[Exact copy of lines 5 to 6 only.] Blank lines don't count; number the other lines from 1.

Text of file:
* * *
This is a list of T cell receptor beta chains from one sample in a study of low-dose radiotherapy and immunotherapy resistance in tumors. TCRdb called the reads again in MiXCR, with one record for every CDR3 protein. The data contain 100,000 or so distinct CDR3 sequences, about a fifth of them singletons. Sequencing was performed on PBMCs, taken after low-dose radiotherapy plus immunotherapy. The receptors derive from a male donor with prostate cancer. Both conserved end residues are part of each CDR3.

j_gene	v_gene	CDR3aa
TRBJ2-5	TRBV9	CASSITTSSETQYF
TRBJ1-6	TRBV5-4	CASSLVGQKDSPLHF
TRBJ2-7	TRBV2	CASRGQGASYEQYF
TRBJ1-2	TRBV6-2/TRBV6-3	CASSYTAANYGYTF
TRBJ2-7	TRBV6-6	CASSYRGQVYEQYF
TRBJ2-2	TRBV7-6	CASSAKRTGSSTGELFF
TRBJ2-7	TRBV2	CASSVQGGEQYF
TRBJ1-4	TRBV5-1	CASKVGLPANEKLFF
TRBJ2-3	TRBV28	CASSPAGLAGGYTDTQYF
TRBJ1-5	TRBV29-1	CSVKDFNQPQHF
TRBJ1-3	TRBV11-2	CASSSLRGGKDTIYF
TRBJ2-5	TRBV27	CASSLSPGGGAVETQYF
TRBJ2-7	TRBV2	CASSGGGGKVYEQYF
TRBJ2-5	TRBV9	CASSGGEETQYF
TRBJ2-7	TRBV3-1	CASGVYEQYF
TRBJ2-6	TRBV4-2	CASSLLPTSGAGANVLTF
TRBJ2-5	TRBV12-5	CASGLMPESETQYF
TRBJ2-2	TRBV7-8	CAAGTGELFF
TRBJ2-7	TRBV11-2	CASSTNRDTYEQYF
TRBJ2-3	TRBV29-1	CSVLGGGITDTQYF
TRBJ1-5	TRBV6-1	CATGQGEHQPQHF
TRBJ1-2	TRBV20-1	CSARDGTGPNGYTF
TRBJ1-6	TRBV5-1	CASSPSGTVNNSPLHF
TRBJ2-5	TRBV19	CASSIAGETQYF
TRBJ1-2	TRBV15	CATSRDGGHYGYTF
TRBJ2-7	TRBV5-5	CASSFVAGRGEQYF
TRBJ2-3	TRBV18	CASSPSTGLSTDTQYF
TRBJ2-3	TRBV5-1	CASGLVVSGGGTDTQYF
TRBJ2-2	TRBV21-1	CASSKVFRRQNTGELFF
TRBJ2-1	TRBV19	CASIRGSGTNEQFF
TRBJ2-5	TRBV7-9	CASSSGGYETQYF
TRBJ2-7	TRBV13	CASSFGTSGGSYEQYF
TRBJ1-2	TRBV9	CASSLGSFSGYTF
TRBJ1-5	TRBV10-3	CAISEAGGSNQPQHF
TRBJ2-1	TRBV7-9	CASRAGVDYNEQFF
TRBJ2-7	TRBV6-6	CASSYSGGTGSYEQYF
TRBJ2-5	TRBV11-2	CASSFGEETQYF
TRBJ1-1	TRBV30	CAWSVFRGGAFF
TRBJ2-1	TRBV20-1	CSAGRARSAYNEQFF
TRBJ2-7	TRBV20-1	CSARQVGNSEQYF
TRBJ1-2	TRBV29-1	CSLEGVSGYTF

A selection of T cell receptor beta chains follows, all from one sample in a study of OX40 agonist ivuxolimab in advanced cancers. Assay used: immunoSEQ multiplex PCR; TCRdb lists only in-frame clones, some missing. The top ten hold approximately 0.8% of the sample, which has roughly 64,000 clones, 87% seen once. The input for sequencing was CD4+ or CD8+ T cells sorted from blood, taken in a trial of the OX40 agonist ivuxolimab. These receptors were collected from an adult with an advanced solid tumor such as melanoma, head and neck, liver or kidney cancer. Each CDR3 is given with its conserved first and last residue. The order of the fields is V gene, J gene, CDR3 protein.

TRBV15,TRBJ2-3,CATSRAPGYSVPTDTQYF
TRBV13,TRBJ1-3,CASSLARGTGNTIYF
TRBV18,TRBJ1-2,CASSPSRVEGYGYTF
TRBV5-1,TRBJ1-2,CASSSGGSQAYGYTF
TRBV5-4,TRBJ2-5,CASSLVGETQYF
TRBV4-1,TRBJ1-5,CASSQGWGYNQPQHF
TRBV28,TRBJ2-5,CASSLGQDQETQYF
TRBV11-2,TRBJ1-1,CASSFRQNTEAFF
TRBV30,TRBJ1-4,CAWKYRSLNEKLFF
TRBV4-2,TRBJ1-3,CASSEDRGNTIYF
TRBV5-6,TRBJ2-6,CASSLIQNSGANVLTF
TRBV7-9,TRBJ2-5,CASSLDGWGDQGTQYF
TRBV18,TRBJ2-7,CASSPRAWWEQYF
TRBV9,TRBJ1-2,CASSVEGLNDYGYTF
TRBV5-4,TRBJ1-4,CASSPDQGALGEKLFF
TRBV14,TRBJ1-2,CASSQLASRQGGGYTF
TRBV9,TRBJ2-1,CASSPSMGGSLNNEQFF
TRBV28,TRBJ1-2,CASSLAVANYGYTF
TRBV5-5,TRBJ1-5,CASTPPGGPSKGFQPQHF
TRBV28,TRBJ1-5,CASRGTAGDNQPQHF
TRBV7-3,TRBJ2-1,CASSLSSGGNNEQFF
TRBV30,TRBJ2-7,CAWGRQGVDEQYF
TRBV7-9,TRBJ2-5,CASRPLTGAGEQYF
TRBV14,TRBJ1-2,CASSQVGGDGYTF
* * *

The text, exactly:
TRBJ2-7	TRBV2	CASRGQGASYEQYF
TRBJ1-2	TRBV6-2/TRBV6-3	CASSYTAANYGYTF